As first semester comes to a close, anticipation for summer is already starting to build. It should be no surprise when the senior hallway becomes deserted and the commons are a location more popular than scheduled classes. While teachers, parents, and deans will try their best to rally the class of 2017 in their swan song semester, there will be undoubtedly be very little to get the college-bound class focused on their school work and the precious moments passing them by. The future is racing at us, and sooner rather than later you and I will be headed out those big white doors and will head off to wherever our paths may lead.
As finals end and we sit in this limbo between semesters, I sit here thinking about the handful of months we have left at LFHS and the new adventures that will start once we are handed our diplomas on June 3rd. I know I can’t be the only one excited for the second semester senior privileges we’ve waited three years for and I’m sure the majority of us have been suffering from senioritis since long before winter break even started. There were many things running through my mind when I realized we were finally second-semester seniors and many questions that loomed about the unknown future, so I searched for answers, something to remind me that senior year shouldn’t be thrown to the side but instead embraced. Mr. Daniel Coad, of course, was the source of my answers.
Mr. Coad was, and still is, LFHS summed up into a bubbly warm-hearted math teacher. He is the teacher most missed by me on a daily basis, and one who imparted a great farewell speech to his classes on his last day at Lake Forest High School before he retired last June. I was lucky to meet with Mr. Coad a couple of days before we went off for winter break, wondering if the longtime math teacher could smother the worries of an undecided college bound senior. He did just that, and I felt I would be selfish if I did not to share his words of wisdom with my classmates or any future second-semester seniors.
As the student body rounds the corner to second semester, and as a teacher who has dealt with seniors for years, how would you suggest they stay motivated to finish the year strong?
“Staying motivated as a senior is a really tough thing. Just concentrate in class and just do it. Remember that everything you’re doing is for the last time, so things with friends and interactions with teachers won’t be there next year so savor it and try to just get through it with a smile. “
Having been through the college process yourself, and with your kids, how would you help a student in deciding on the right college?
“A lot of students think they need to go to a certain college based on what their friends are telling them and what their parents are saying and often times they’re going to be great [anywhere]. They get all stressed out for no reason but once they get to the college they decide on it’s a good fit for them. You just have to work hard and concentrate on school wherever you go. So don’t worry about it as much as people make it out to be.”
From your own personal experience, what would you tell someone stepping out of the planned routine of high school and entering their first chance at absolute independence?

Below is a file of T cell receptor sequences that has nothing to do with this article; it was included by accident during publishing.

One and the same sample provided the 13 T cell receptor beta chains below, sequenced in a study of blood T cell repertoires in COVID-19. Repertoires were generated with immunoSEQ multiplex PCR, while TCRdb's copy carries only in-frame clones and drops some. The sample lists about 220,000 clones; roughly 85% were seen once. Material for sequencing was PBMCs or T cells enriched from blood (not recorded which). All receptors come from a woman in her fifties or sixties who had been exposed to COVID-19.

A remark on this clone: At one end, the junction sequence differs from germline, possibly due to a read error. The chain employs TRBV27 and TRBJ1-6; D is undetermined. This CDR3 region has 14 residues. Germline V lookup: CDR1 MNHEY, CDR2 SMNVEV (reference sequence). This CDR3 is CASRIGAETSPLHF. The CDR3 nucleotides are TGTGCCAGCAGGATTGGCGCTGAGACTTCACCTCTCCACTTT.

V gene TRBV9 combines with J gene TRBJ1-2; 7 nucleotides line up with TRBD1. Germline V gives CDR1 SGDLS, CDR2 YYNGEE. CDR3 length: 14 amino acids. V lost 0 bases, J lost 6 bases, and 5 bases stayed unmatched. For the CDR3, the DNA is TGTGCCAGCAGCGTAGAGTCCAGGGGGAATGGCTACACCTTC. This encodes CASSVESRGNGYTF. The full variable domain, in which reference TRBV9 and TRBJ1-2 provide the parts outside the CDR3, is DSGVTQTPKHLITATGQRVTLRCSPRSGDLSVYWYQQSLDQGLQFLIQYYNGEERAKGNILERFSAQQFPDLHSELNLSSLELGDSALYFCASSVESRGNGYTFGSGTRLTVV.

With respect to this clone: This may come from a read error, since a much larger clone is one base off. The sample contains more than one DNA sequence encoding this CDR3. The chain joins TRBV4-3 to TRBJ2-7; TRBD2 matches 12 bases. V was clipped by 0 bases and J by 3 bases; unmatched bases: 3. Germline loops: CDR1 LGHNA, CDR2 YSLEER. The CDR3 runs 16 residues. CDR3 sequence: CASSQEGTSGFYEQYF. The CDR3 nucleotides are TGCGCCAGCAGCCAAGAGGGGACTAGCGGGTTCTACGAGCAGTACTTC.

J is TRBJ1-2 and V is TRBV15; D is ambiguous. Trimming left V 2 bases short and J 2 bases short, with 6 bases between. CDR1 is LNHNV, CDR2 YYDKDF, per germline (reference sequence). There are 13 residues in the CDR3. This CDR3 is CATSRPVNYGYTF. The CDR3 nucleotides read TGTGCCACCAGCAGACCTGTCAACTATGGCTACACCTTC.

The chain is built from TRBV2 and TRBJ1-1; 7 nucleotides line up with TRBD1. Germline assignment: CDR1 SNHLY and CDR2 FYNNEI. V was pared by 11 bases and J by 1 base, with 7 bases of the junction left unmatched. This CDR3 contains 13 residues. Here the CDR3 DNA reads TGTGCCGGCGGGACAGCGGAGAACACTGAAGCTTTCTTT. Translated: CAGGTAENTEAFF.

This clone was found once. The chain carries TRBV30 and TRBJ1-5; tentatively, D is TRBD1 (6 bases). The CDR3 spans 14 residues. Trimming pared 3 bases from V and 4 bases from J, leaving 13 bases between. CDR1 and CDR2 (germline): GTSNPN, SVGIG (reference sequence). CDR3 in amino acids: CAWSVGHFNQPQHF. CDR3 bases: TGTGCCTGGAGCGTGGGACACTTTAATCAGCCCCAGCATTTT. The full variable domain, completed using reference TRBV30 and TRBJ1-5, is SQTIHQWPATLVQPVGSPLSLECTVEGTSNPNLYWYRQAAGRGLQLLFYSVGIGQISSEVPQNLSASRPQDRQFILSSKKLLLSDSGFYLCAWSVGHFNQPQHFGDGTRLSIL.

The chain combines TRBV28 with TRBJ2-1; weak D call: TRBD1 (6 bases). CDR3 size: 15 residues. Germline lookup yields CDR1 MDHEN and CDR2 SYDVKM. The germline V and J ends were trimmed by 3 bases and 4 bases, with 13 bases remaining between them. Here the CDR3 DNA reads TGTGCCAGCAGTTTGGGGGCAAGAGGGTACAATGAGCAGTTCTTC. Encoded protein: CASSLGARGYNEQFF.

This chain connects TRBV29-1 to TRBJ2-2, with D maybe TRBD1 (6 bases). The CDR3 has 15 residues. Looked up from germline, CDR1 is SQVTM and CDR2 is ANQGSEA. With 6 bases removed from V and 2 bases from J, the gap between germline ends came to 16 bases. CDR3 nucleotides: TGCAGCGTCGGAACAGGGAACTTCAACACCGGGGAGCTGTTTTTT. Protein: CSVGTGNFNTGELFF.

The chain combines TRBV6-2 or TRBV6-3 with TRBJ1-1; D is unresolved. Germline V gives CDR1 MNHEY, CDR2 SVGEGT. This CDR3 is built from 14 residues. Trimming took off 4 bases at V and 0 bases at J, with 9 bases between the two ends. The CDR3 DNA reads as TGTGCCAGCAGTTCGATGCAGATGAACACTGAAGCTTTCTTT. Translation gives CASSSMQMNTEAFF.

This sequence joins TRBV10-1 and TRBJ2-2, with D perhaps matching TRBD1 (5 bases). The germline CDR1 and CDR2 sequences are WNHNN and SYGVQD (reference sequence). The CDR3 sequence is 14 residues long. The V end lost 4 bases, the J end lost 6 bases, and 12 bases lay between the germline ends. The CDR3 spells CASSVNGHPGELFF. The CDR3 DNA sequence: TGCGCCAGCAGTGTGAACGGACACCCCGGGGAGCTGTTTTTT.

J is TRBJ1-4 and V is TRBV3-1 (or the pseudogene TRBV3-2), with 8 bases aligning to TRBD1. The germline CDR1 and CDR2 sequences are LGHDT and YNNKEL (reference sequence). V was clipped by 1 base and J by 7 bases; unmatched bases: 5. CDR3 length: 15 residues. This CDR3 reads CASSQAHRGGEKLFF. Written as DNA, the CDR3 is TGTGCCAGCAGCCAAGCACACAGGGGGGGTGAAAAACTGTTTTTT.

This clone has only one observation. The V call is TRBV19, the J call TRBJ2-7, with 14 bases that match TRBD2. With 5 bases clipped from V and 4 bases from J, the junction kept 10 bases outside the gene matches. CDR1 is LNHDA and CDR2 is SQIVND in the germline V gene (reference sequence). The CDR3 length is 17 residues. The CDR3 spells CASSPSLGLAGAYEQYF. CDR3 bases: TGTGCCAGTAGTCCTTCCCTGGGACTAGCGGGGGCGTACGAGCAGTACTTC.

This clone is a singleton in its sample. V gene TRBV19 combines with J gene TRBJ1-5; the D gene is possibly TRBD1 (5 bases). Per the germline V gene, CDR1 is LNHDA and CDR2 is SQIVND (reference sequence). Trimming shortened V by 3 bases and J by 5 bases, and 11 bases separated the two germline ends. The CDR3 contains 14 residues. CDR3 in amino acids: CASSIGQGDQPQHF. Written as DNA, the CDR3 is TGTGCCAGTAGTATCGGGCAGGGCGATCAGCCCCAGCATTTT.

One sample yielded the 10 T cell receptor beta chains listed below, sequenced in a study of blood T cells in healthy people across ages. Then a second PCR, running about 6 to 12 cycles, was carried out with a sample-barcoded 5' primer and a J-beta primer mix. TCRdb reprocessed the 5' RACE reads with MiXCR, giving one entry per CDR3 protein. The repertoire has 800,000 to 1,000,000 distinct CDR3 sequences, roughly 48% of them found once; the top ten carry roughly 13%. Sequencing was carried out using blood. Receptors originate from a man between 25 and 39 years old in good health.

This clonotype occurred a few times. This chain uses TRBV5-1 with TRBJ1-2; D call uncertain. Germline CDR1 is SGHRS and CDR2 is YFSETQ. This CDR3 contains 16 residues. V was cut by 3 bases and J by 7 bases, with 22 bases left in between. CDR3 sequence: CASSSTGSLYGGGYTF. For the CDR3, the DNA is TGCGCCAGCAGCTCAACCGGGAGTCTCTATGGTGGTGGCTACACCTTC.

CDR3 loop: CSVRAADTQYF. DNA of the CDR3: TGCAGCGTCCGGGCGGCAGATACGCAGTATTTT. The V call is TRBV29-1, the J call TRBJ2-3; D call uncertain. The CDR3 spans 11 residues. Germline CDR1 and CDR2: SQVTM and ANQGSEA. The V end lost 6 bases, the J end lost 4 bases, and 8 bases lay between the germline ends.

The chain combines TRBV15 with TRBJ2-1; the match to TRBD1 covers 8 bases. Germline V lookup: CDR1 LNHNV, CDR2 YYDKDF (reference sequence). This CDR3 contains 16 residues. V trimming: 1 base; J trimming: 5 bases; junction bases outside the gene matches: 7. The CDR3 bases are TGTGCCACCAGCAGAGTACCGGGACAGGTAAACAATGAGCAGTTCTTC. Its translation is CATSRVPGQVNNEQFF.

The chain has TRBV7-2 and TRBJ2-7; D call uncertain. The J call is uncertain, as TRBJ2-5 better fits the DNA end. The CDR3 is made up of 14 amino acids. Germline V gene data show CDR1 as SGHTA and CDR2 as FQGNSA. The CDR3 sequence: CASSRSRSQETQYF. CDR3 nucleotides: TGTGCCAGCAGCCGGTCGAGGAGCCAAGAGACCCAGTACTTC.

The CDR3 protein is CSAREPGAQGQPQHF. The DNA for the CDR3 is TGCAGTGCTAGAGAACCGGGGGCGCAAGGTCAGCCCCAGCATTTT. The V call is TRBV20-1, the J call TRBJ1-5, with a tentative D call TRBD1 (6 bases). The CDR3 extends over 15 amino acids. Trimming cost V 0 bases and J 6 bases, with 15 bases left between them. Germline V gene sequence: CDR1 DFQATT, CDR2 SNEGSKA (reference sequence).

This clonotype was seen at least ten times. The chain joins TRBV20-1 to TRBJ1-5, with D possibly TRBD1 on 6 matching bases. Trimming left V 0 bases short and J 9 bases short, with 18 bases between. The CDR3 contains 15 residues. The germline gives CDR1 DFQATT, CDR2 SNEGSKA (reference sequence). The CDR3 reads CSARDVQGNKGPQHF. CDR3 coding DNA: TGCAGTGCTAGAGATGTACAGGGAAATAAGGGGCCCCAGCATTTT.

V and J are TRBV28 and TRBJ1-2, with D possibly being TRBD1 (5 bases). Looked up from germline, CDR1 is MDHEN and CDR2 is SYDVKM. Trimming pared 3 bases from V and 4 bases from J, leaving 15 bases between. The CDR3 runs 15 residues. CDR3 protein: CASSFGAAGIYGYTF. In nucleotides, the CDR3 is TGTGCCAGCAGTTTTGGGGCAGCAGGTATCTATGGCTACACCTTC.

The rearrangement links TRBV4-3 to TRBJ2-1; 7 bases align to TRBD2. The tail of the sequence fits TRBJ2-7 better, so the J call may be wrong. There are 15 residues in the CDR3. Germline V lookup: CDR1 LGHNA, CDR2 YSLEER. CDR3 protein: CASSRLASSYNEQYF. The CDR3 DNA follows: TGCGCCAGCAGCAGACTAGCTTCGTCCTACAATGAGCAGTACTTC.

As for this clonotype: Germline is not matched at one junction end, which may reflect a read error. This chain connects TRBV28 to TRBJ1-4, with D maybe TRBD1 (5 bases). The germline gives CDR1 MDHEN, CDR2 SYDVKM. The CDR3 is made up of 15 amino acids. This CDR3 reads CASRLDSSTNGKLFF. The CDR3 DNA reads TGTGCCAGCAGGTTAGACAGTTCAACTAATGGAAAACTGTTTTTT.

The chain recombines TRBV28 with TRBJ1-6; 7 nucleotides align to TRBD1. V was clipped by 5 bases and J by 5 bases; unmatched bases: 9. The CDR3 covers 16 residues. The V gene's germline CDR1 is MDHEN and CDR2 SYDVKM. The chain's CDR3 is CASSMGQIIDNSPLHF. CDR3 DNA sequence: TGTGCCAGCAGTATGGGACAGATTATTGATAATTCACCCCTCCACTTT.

“High school is kind of a bubble. Wherever you go to school. It’s great to leave the bubble, but it is scary and you just have to remember that people are what’s important–not necessarily getting the best career job right away or making the most money. It’s people in the end that are important and your interactions with [everyone] you come across; trying to lighten their day or make a difference in someone’s life is far more important than acquiring material things.”
You taught for a long while, created really personal connections with all of your students, what is the one thing you try to teach everyone beyond math?
“My idea about teaching is that your subject matter is important, but the whole person is more important. My dad once said, well, many times, “it doesn’t matter how much money you have or how many material things you have when they nail your coffin shut.” So, what matters is people and family members. So when you have a family, spending time with them and putting them over your career is important. I was thinking about cell phones and how if you’re visiting [someone] don’t even pull them out, interact and get to know everyone. “
Now lastly, I’m sure everyone is curious about how you’re enjoying your first year of retirement. What have you been up to?
“The thing I miss most is interacting with young people and day-to-day jumping into the classroom to interact with them; but I also miss trying to help them become better individuals. I mean, the math part was fun, too. I’m enjoying retirement and being with my grandchildren. I have lots of things to do so I’m fine and happy. But I will try to make it to graduation.”
Thank you, Mr. Coad, for offering fresh words about our final year of high school, and I thank the staff of LFHS for doing their best to make this picturesque high school feel like a second home for so many of us. Enjoy your last turnabout or sports games, enjoy the moments cooped up in the commons or discussing something with your favorite teacher because those are the moments that count. I thank all of you for filling this building with different characters and happy faces. I sign off with a final farewell and a good luck to everyone with whatever these last few months at Lake Forest High School bring to you.